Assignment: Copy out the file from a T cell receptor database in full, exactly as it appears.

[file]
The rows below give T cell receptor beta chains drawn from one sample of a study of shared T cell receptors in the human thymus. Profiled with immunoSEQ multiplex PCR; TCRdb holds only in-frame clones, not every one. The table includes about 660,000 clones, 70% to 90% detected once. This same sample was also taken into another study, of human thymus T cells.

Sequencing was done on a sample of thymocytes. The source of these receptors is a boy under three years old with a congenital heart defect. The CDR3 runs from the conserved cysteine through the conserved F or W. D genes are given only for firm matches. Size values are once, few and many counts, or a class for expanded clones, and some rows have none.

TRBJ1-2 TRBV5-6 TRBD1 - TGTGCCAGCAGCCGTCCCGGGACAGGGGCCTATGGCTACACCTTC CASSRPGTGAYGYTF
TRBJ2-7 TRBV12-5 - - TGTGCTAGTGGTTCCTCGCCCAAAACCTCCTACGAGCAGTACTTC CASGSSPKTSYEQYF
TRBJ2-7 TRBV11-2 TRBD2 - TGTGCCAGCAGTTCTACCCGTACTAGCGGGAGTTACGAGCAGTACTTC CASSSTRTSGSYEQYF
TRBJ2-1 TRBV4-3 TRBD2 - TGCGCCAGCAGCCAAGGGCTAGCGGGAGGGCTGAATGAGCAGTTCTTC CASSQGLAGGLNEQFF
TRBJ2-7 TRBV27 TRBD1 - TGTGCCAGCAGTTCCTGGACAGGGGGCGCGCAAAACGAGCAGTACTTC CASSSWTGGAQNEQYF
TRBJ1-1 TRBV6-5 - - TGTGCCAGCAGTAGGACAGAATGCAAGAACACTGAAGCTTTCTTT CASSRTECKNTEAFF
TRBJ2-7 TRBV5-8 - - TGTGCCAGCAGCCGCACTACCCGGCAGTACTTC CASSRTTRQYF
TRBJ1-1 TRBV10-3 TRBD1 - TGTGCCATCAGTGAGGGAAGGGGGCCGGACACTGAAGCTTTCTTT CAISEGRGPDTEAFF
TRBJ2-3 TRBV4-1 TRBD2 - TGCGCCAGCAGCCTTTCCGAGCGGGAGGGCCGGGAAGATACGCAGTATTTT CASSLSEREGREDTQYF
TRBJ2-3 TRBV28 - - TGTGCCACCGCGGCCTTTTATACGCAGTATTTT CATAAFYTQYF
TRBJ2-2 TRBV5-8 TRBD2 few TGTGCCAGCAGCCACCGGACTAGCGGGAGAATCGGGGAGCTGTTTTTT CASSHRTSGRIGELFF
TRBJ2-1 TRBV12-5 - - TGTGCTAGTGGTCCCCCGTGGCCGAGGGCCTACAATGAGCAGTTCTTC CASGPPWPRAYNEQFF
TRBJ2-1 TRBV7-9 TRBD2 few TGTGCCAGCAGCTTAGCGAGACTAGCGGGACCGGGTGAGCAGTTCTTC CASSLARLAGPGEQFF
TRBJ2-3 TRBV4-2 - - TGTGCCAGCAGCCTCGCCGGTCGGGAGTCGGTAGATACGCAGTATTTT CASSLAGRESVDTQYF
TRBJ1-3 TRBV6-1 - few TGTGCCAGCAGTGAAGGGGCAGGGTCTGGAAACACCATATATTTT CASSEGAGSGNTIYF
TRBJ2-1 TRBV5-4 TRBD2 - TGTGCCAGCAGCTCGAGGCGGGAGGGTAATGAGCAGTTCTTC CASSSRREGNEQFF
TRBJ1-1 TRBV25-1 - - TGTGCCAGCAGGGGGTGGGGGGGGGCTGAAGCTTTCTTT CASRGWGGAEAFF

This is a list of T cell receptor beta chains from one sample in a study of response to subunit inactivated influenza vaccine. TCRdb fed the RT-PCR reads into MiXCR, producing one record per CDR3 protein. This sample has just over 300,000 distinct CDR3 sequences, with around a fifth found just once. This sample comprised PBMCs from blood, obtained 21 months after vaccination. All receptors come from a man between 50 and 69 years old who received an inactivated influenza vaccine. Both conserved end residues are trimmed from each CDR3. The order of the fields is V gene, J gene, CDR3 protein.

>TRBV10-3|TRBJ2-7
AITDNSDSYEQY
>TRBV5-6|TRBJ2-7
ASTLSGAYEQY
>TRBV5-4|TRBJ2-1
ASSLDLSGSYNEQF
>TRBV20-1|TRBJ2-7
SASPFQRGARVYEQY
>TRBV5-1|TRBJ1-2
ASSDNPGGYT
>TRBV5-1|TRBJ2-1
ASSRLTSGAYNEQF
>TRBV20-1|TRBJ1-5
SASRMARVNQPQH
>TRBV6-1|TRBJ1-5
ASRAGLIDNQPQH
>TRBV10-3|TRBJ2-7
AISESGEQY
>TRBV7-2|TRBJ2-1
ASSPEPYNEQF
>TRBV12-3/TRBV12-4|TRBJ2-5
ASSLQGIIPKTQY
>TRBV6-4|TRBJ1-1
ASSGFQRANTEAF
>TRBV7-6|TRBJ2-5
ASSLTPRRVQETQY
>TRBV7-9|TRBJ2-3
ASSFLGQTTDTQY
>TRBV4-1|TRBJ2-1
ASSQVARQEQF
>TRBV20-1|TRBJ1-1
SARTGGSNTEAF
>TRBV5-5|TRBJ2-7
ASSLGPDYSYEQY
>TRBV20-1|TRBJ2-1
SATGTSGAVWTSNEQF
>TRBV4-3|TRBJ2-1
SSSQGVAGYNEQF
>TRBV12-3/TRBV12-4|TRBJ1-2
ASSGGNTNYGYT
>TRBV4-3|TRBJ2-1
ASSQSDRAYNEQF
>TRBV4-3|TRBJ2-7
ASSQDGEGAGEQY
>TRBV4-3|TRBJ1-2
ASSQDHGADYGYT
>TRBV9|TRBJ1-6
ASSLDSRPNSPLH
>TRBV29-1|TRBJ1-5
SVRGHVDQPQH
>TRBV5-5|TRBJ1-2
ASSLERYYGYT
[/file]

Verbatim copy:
The rows below give T cell receptor beta chains drawn from one sample of a study of shared T cell receptors in the human thymus. Profiled with immunoSEQ multiplex PCR; TCRdb holds only in-frame clones, not every one. The table includes about 660,000 clones, 70% to 90% detected once. This same sample was also taken into another study, of human thymus T cells.

Sequencing was done on a sample of thymocytes. The source of these receptors is a boy under three years old with a congenital heart defect. The CDR3 runs from the conserved cysteine through the conserved F or W. D genes are given only for firm matches. Size values are once, few and many counts, or a class for expanded clones, and some rows have none.

TRBJ1-2 TRBV5-6 TRBD1 - TGTGCCAGCAGCCGTCCCGGGACAGGGGCCTATGGCTACACCTTC CASSRPGTGAYGYTF
TRBJ2-7 TRBV12-5 - - TGTGCTAGTGGTTCCTCGCCCAAAACCTCCTACGAGCAGTACTTC CASGSSPKTSYEQYF
TRBJ2-7 TRBV11-2 TRBD2 - TGTGCCAGCAGTTCTACCCGTACTAGCGGGAGTTACGAGCAGTACTTC CASSSTRTSGSYEQYF
TRBJ2-1 TRBV4-3 TRBD2 - TGCGCCAGCAGCCAAGGGCTAGCGGGAGGGCTGAATGAGCAGTTCTTC CASSQGLAGGLNEQFF
TRBJ2-7 TRBV27 TRBD1 - TGTGCCAGCAGTTCCTGGACAGGGGGCGCGCAAAACGAGCAGTACTTC CASSSWTGGAQNEQYF
TRBJ1-1 TRBV6-5 - - TGTGCCAGCAGTAGGACAGAATGCAAGAACACTGAAGCTTTCTTT CASSRTECKNTEAFF
TRBJ2-7 TRBV5-8 - - TGTGCCAGCAGCCGCACTACCCGGCAGTACTTC CASSRTTRQYF
TRBJ1-1 TRBV10-3 TRBD1 - TGTGCCATCAGTGAGGGAAGGGGGCCGGACACTGAAGCTTTCTTT CAISEGRGPDTEAFF
TRBJ2-3 TRBV4-1 TRBD2 - TGCGCCAGCAGCCTTTCCGAGCGGGAGGGCCGGGAAGATACGCAGTATTTT CASSLSEREGREDTQYF
TRBJ2-3 TRBV28 - - TGTGCCACCGCGGCCTTTTATACGCAGTATTTT CATAAFYTQYF
TRBJ2-2 TRBV5-8 TRBD2 few TGTGCCAGCAGCCACCGGACTAGCGGGAGAATCGGGGAGCTGTTTTTT CASSHRTSGRIGELFF
TRBJ2-1 TRBV12-5 - - TGTGCTAGTGGTCCCCCGTGGCCGAGGGCCTACAATGAGCAGTTCTTC CASGPPWPRAYNEQFF
TRBJ2-1 TRBV7-9 TRBD2 few TGTGCCAGCAGCTTAGCGAGACTAGCGGGACCGGGTGAGCAGTTCTTC CASSLARLAGPGEQFF
TRBJ2-3 TRBV4-2 - - TGTGCCAGCAGCCTCGCCGGTCGGGAGTCGGTAGATACGCAGTATTTT CASSLAGRESVDTQYF
TRBJ1-3 TRBV6-1 - few TGTGCCAGCAGTGAAGGGGCAGGGTCTGGAAACACCATATATTTT CASSEGAGSGNTIYF
TRBJ2-1 TRBV5-4 TRBD2 - TGTGCCAGCAGCTCGAGGCGGGAGGGTAATGAGCAGTTCTTC CASSSRREGNEQFF
TRBJ1-1 TRBV25-1 - - TGTGCCAGCAGGGGGTGGGGGGGGGCTGAAGCTTTCTTT CASRGWGGAEAFF

This is a list of T cell receptor beta chains from one sample in a study of response to subunit inactivated influenza vaccine. TCRdb fed the RT-PCR reads into MiXCR, producing one record per CDR3 protein. This sample has just over 300,000 distinct CDR3 sequences, with around a fifth found just once. This sample comprised PBMCs from blood, obtained 21 months after vaccination. All receptors come from a man between 50 and 69 years old who received an inactivated influenza vaccine. Both conserved end residues are trimmed from each CDR3. The order of the fields is V gene, J gene, CDR3 protein.

>TRBV10-3|TRBJ2-7
AITDNSDSYEQY
>TRBV5-6|TRBJ2-7
ASTLSGAYEQY
>TRBV5-4|TRBJ2-1
ASSLDLSGSYNEQF
>TRBV20-1|TRBJ2-7
SASPFQRGARVYEQY
>TRBV5-1|TRBJ1-2
ASSDNPGGYT
>TRBV5-1|TRBJ2-1
ASSRLTSGAYNEQF
>TRBV20-1|TRBJ1-5
SASRMARVNQPQH
>TRBV6-1|TRBJ1-5
ASRAGLIDNQPQH
>TRBV10-3|TRBJ2-7
AISESGEQY
>TRBV7-2|TRBJ2-1
ASSPEPYNEQF
>TRBV12-3/TRBV12-4|TRBJ2-5
ASSLQGIIPKTQY
>TRBV6-4|TRBJ1-1
ASSGFQRANTEAF
>TRBV7-6|TRBJ2-5
ASSLTPRRVQETQY
>TRBV7-9|TRBJ2-3
ASSFLGQTTDTQY
>TRBV4-1|TRBJ2-1
ASSQVARQEQF
>TRBV20-1|TRBJ1-1
SARTGGSNTEAF
>TRBV5-5|TRBJ2-7
ASSLGPDYSYEQY
>TRBV20-1|TRBJ2-1
SATGTSGAVWTSNEQF
>TRBV4-3|TRBJ2-1
SSSQGVAGYNEQF
>TRBV12-3/TRBV12-4|TRBJ1-2
ASSGGNTNYGYT
>TRBV4-3|TRBJ2-1
ASSQSDRAYNEQF
>TRBV4-3|TRBJ2-7
ASSQDGEGAGEQY
>TRBV4-3|TRBJ1-2
ASSQDHGADYGYT
>TRBV9|TRBJ1-6
ASSLDSRPNSPLH
>TRBV29-1|TRBJ1-5
SVRGHVDQPQH
>TRBV5-5|TRBJ1-2
ASSLERYYGYT